The Aisle Seat - Movie Reviews by Mike McGranaghan
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THE AISLE SEAT - by Mike McGranaghan


A Most Violent Year

Many filmmakers experience a sophomore jinx, but I believe in a “junior jinx.” The third movie in a director's career is where they either establish the artistic consistency that will make them important, or they reveal the limitations that will hold them back. (Wes Anderson's third film was The Royal Tenenbaums, and Quentin Tarantino's was Jackie Brown, whereas Michael Cimino's third film was Heaven's Gate.) J.C. Chandor studiously avoids the junior jinx with A Most Violent Year, his third, and best, film, which comes on the heels of the terrific Margin Call and All Is Lost.

Set in 1981, the movie stars Oscar Isaac as Abel Morales, an immigrant who founded a successful oil trucking company in New York City. It's a dirty business, both literally and figuratively. Competition is tough, and someone has been sending armed goons to hold up Abel's trucks and steal his oil. The union representative wants him to allow the drivers to carry weapons for their own protection, but he refuses. Abel wants his company to maintain the (mostly) reputable image he's worked so hard to build. Guns go against that. So does engaging in the same sort of illegal tactics. As more and more thefts occur – and as people start to get hurt – his wife, Anna (Jessica Chastain), urges him to do whatever it takes to halt the loss of product and keep the cash flowing in.

A movie about oil trucking may not sound like obvious material for a thriller, but A Most Violent Year makes it work. The film explores the difficulties inherent in trying to stay honest when the world around you is becoming increasingly corrupt. Abel knows that most of his competitors break the rules. He's willing to bend them just a little, but that's it. His moral compass tells him that he will lose some sense of honor if he stoops to their level of thievery and intimidation. The tension in the movie comes from watching him try to maintain this stance as circumstances make it harder and harder to do. With his product being stolen repeatedly, and with drivers threatening to walk off the job due to very real safety concerns, Abel has to find a way to avoid crippling financial loss without resorting to the unethical tactics he detests. Anna adds to the pressure. She has firm beliefs about what he should do. Not listening to her creates a problem within the marriage that is as troubling as the problem in the business.

A Most Violent Year is a morality tale, told with grace and insight. Step by step, complication by complication, Chandor shows how challenging it can be to hold on to one's ideals when the playing field is being made un-level by others. Through careful plotting that continually cranks up the pressure Abel faces, the film paints a compelling portrait of a man with his back against the wall. The surest solution is also the worst, but the best option probably leads to entrepreneurial doom. What starts off as the story of a guy trucking oil turns into a treatise on the slippery slope into immorality.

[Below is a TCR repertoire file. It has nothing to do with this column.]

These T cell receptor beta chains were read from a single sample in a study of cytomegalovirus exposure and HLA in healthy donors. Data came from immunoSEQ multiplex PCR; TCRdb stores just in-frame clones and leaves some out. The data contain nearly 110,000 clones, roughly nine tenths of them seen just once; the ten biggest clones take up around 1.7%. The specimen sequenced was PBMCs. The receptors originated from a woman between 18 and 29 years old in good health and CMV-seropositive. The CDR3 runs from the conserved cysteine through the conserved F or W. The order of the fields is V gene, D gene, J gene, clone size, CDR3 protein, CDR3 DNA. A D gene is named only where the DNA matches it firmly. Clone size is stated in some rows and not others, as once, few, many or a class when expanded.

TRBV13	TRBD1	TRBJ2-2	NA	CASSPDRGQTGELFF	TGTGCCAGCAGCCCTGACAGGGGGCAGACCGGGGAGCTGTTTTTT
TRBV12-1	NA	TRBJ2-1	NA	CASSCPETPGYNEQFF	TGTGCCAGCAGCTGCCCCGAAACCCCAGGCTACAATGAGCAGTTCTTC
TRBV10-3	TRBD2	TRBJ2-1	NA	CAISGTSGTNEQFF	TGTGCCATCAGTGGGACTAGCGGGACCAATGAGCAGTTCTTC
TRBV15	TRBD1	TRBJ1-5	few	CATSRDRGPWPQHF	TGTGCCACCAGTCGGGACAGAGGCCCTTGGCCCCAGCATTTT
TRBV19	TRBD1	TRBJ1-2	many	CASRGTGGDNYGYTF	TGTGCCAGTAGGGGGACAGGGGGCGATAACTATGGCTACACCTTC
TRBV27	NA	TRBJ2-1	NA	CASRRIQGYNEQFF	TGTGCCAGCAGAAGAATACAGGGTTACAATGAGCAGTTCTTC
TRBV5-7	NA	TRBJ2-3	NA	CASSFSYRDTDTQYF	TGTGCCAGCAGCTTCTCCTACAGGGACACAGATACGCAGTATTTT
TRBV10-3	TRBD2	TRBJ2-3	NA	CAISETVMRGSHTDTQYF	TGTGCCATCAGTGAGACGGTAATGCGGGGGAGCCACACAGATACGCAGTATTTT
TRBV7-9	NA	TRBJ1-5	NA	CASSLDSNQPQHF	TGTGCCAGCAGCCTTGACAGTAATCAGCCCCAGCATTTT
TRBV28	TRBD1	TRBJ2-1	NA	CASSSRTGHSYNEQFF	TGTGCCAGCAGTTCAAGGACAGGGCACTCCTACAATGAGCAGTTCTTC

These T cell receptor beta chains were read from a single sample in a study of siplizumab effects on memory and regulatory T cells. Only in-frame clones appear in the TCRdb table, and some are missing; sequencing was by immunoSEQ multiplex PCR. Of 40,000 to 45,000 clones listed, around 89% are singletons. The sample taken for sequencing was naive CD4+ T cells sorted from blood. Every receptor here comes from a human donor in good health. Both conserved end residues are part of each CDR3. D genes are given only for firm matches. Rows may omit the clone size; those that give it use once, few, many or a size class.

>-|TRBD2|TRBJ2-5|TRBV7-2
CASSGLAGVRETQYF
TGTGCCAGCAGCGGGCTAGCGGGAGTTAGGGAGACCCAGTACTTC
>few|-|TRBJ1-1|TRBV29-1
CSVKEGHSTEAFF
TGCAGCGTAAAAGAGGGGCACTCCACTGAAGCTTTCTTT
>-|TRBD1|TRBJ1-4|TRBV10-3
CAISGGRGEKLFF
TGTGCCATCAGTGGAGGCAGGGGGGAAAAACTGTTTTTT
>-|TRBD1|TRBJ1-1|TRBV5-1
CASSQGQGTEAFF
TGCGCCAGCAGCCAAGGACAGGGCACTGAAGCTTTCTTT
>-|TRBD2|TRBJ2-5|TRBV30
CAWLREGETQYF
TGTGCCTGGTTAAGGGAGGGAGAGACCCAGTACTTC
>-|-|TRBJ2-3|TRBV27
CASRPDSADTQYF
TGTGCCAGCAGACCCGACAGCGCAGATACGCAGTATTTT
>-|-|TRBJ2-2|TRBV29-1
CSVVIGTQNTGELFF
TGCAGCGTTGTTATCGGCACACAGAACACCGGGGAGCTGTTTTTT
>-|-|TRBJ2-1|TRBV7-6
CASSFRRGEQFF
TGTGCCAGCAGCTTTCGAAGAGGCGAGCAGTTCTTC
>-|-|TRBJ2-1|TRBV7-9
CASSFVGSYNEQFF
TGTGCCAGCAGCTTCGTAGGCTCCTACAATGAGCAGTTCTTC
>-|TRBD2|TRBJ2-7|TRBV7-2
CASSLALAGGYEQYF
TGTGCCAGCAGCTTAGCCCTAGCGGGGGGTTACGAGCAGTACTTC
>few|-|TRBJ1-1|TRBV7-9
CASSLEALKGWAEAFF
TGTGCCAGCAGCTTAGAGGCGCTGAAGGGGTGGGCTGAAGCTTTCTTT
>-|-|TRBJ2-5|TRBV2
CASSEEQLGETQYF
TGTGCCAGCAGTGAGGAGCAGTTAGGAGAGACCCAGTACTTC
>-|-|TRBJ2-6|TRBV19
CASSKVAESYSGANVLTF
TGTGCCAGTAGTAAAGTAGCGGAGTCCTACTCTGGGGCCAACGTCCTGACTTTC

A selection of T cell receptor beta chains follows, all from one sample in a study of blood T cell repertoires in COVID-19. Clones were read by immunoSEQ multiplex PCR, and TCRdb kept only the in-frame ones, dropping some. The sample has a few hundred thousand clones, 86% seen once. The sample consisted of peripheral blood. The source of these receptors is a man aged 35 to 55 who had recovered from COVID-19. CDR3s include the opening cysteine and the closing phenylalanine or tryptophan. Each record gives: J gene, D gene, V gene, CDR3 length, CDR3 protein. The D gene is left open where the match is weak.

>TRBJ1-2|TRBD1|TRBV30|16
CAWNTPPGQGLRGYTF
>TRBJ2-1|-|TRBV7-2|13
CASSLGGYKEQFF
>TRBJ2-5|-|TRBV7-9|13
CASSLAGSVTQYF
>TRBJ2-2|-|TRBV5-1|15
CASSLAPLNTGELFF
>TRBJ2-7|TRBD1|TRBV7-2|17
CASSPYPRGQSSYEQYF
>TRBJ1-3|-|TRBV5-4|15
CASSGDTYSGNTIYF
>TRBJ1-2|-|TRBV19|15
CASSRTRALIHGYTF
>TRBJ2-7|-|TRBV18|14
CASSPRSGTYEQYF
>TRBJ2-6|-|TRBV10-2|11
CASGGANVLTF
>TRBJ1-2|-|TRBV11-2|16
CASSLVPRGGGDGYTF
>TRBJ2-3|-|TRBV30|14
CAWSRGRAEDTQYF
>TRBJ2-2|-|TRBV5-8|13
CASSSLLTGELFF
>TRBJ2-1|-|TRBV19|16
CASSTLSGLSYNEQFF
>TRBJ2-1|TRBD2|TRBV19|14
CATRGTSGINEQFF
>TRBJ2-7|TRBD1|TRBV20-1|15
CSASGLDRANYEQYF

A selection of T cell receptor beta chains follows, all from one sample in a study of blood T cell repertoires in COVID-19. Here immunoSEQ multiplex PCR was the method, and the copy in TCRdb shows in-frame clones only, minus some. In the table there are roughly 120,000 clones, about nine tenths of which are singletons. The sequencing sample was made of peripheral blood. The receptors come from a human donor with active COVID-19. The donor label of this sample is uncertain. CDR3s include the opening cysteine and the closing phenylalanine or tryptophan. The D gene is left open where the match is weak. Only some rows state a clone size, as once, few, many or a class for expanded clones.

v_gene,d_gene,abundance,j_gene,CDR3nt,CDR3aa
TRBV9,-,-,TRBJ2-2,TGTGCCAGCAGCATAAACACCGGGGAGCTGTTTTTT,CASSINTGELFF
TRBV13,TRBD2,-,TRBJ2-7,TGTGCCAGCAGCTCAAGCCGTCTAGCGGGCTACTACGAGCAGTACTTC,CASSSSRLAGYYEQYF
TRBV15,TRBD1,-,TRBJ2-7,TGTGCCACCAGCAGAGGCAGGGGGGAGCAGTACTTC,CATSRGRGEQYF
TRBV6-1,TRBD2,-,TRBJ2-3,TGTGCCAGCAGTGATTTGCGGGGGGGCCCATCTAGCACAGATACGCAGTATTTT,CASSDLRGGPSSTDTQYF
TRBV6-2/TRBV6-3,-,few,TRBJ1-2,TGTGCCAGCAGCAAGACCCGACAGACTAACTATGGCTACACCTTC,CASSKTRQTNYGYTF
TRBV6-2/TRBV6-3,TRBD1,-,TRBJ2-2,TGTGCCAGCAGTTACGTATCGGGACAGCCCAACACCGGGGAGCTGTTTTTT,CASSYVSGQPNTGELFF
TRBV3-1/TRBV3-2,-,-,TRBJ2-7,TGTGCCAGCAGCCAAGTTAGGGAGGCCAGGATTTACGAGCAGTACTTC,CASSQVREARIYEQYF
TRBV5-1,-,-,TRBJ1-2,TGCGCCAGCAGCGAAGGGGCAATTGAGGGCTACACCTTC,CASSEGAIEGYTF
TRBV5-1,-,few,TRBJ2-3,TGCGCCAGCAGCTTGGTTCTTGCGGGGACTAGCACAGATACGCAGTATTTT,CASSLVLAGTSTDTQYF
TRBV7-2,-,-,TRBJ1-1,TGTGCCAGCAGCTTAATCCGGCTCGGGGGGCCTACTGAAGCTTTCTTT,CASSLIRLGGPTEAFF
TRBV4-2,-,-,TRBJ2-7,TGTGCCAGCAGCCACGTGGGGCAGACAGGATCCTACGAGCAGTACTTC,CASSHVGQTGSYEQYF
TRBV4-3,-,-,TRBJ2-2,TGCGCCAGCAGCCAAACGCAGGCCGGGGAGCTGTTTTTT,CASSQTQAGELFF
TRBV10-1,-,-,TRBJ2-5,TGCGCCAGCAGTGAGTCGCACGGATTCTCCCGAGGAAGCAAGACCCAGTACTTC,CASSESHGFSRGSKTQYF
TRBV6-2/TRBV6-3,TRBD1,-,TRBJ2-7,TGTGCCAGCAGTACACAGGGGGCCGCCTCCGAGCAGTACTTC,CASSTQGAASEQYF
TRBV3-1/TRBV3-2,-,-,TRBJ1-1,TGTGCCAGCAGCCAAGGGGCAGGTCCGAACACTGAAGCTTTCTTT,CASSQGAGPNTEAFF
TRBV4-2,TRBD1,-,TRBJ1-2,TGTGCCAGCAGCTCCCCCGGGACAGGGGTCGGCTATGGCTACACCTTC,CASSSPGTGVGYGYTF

Oscar Isaac is flawless as Abel. Following his equally superb turn in last year's Inside Llewyn Davis, Isaac is quickly establishing himself as an actor of great skill and range. Abel, even under great stress, presents with an air of calm and control. Isaac lets the character keep that front, while also making clear the panic and fear hiding just behind its surface. Jessica Chastain is every bit as good. In some respects, Anna is a stock character: the wife/girlfriend who seems to be only peripherally interested in things but is actually ruthlessly driven when the chips are down. (As just the first example that springs to mind, Cameron Diaz played a similar role in The Counselor.) Nonetheless, Chastain brings an unexpected fierceness to the role. Anna, deep down, believes Abel is a coward for not taking a tougher stance against his adversaries. Scenes between the two stars have palpable tension as they bring to life a uniquely troubled marriage.

There are many other wonderful things about A Most Violent Year, including atmospheric cinematography that makes the filthy oil business look beautiful in its griminess, and several magnificently staged sequences. A tracking shot of a man running for his life on a crowded on-ramp is especially effective, as is a foot chase between Abel and a suspect in one of the thefts. Everything about this picture fires on all cylinders, in fact. I was thoroughly absorbed from start to finish.

A Most Violent Year, which has the gritty feel of a great 1970's Sidney Lumet thriller, isn't afraid of complexities, and it isn't afraid to make things hard on its protagonist. There are no easy answers here. And perhaps that's the most admirable thing about it. Chandor knows that, when you're involved in a dirty game, there's no way to keep your hands completely clean. The question is, how dirty do you let them become?

( out of four)

A Most Violent Year is rated R for language and some violence. The running time is 2 hours and 5 minutes.

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